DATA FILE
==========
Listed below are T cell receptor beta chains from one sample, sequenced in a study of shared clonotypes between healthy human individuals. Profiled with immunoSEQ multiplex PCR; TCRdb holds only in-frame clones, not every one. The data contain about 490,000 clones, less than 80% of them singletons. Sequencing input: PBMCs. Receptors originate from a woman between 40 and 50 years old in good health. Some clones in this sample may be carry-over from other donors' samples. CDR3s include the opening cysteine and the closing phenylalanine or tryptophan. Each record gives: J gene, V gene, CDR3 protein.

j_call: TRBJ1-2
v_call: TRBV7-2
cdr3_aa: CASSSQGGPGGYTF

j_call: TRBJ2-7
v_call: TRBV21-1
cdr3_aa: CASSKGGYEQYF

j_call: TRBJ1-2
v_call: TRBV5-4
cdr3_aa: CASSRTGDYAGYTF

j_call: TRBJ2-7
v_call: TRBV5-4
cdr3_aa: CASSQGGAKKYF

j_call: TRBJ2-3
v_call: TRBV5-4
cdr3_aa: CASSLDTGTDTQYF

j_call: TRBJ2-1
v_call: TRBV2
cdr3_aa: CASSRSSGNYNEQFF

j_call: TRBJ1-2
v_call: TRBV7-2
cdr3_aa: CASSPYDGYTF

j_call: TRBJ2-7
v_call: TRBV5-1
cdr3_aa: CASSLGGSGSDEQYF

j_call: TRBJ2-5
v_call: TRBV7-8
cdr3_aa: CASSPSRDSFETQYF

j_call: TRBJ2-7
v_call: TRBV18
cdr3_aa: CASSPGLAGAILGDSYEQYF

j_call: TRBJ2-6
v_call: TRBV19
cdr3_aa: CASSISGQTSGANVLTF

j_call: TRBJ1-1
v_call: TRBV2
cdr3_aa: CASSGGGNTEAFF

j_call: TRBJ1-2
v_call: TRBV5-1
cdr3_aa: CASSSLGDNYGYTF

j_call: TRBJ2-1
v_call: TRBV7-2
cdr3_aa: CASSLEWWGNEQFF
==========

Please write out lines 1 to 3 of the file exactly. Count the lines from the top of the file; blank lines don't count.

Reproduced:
Listed below are T cell receptor beta chains from one sample, sequenced in a study of shared clonotypes between healthy human individuals. Profiled with immunoSEQ multiplex PCR; TCRdb holds only in-frame clones, not every one. The data contain about 490,000 clones, less than 80% of them singletons. Sequencing input: PBMCs. Receptors originate from a woman between 40 and 50 years old in good health. Some clones in this sample may be carry-over from other donors' samples. CDR3s include the opening cysteine and the closing phenylalanine or tryptophan. Each record gives: J gene, V gene, CDR3 protein.

j_call: TRBJ1-2
v_call: TRBV7-2